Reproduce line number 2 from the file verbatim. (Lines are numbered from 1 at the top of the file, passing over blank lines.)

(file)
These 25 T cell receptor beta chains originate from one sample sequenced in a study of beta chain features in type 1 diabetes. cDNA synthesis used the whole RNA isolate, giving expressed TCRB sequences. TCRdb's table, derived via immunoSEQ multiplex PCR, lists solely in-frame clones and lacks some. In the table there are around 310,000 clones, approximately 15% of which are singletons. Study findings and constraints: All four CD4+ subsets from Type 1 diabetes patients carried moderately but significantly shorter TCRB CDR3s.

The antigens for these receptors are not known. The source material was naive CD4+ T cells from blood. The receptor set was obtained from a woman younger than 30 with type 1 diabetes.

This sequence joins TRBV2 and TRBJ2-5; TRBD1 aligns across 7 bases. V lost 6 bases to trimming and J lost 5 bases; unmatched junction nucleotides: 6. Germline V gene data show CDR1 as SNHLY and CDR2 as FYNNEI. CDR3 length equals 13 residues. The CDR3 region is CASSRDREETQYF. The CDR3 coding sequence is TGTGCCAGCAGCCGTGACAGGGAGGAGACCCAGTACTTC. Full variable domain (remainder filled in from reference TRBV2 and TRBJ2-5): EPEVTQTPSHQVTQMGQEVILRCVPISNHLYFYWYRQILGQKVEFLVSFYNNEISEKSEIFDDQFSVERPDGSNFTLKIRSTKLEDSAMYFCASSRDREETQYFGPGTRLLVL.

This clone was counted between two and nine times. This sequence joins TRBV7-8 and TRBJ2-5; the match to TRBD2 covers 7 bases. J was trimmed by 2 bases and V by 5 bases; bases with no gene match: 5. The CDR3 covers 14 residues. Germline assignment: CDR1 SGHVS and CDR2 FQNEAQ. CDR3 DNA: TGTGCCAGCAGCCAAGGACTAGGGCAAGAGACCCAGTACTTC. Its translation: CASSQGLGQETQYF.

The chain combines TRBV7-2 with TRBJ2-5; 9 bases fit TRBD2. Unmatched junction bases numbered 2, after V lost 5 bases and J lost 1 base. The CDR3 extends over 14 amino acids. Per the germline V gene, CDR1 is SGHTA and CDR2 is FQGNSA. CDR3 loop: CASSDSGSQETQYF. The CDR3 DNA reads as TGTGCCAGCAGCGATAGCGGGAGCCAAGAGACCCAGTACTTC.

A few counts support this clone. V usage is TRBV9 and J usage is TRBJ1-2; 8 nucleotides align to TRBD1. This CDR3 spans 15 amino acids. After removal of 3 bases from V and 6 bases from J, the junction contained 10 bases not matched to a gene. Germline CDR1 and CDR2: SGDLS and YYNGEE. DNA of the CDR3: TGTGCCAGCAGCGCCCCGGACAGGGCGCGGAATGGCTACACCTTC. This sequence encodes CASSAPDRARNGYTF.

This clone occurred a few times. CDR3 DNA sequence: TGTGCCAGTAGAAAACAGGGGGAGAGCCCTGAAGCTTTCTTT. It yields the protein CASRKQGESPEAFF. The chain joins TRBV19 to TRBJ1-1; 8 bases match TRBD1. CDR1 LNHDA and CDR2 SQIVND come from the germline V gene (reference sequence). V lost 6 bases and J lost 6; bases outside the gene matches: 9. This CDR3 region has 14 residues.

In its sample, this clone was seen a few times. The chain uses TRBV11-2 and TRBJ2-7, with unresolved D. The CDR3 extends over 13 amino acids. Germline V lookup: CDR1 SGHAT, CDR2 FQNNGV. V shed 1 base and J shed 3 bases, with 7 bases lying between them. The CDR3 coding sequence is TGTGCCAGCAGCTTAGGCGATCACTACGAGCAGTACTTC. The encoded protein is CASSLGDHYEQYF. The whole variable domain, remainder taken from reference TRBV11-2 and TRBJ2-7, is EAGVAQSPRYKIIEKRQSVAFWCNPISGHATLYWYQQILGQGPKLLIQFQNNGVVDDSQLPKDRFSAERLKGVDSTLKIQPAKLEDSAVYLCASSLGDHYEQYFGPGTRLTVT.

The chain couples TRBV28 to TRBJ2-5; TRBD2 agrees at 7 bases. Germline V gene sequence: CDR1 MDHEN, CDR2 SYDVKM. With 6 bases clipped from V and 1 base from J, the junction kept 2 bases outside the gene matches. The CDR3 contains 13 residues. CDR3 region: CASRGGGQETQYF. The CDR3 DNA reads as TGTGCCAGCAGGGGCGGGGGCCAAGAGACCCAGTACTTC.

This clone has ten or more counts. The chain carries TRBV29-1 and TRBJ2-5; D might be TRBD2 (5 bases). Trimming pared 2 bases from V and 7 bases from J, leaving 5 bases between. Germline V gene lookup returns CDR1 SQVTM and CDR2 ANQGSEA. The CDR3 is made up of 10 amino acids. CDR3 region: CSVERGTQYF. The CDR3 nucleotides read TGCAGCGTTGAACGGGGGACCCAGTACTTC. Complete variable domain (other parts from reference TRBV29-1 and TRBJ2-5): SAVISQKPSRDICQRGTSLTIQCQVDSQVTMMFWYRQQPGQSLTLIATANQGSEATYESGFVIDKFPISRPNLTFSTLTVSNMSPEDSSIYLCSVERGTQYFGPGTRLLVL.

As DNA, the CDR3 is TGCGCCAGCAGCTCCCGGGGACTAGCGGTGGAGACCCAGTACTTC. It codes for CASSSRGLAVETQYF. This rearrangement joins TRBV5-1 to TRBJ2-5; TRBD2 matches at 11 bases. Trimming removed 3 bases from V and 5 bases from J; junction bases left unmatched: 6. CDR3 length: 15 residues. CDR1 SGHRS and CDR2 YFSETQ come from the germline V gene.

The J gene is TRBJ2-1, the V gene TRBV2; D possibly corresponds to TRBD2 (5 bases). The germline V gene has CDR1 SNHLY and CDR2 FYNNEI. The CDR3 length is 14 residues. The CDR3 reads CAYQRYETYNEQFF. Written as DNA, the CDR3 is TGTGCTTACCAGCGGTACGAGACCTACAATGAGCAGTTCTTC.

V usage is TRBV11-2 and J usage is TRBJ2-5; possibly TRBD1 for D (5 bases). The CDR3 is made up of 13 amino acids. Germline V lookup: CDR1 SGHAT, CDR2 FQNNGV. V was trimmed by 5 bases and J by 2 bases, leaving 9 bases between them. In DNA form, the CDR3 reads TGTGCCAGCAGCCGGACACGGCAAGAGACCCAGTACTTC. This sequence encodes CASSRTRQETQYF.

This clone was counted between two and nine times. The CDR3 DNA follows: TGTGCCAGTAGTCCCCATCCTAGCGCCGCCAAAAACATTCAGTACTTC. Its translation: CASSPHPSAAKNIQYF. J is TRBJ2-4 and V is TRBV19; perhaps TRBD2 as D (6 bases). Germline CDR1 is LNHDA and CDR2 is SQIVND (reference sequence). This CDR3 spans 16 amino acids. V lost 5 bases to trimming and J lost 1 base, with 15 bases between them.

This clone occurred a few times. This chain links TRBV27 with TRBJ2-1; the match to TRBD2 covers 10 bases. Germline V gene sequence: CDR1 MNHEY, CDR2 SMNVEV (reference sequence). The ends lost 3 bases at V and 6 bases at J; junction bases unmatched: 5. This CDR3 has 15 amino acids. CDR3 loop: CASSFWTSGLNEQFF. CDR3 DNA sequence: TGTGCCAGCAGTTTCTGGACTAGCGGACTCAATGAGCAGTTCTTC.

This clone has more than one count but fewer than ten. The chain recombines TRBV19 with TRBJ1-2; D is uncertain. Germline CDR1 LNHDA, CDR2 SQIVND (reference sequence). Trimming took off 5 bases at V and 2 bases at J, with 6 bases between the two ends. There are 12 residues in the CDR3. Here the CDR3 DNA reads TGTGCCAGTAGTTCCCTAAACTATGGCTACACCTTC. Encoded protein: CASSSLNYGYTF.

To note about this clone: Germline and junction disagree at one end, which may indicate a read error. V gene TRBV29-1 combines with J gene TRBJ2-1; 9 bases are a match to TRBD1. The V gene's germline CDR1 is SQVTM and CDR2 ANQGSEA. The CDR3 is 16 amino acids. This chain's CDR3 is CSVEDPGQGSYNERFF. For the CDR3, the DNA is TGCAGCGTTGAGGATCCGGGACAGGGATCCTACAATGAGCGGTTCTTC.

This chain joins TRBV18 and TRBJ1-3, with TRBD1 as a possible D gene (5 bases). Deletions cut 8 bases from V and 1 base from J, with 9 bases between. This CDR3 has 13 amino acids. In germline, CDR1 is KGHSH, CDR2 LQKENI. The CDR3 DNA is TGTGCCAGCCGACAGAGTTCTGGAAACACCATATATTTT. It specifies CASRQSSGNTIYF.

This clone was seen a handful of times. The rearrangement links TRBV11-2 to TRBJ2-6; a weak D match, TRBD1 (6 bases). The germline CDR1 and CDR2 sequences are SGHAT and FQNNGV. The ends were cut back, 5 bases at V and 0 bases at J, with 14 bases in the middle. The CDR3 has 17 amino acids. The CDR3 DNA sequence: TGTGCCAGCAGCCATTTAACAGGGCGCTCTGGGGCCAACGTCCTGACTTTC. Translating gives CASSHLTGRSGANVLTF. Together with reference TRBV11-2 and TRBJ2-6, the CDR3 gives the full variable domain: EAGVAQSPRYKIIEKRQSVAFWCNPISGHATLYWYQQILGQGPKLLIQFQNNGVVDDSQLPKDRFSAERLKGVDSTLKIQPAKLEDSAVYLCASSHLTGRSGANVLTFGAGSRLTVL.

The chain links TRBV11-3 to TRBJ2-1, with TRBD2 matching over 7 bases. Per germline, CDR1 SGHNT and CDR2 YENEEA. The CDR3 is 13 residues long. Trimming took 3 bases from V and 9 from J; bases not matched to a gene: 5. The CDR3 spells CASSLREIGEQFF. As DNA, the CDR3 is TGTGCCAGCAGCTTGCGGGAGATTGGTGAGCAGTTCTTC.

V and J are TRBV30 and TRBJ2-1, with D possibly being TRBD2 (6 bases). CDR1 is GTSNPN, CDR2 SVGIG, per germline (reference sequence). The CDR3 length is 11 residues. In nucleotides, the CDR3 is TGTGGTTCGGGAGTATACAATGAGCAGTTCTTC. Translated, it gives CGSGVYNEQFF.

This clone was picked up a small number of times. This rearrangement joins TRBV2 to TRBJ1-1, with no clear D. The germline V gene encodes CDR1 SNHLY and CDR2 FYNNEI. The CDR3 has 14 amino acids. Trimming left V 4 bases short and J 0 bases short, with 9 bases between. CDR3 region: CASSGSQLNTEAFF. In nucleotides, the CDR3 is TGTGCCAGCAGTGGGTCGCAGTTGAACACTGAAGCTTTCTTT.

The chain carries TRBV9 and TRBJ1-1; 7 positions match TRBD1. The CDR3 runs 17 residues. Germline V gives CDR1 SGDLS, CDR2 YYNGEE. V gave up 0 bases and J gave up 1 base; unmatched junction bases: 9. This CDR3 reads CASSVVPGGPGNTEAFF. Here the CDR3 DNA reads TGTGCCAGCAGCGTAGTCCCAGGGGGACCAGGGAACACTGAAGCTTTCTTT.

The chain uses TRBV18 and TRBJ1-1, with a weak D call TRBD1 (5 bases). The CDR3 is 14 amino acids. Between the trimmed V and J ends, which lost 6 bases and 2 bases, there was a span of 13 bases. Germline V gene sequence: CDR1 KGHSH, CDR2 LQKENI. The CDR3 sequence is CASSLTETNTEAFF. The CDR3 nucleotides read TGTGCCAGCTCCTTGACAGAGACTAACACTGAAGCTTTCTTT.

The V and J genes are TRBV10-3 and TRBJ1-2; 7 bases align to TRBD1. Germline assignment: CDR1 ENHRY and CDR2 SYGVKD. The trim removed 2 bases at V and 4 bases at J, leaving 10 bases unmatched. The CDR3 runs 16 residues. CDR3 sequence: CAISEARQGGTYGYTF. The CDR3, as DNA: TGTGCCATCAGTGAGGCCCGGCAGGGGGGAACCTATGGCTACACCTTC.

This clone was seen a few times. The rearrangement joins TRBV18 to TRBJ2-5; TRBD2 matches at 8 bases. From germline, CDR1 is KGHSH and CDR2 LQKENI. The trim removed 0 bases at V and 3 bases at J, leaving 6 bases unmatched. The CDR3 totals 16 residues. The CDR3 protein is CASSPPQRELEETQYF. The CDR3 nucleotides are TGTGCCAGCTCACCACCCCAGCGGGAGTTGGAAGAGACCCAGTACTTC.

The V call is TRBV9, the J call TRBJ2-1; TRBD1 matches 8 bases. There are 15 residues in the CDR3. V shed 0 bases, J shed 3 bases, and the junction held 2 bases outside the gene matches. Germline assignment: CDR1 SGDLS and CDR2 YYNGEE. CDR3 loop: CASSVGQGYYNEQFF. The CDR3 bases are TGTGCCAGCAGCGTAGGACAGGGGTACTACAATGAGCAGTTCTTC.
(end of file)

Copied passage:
The antigens for these receptors are not known. The source material was naive CD4+ T cells from blood. The receptor set was obtained from a woman younger than 30 with type 1 diabetes.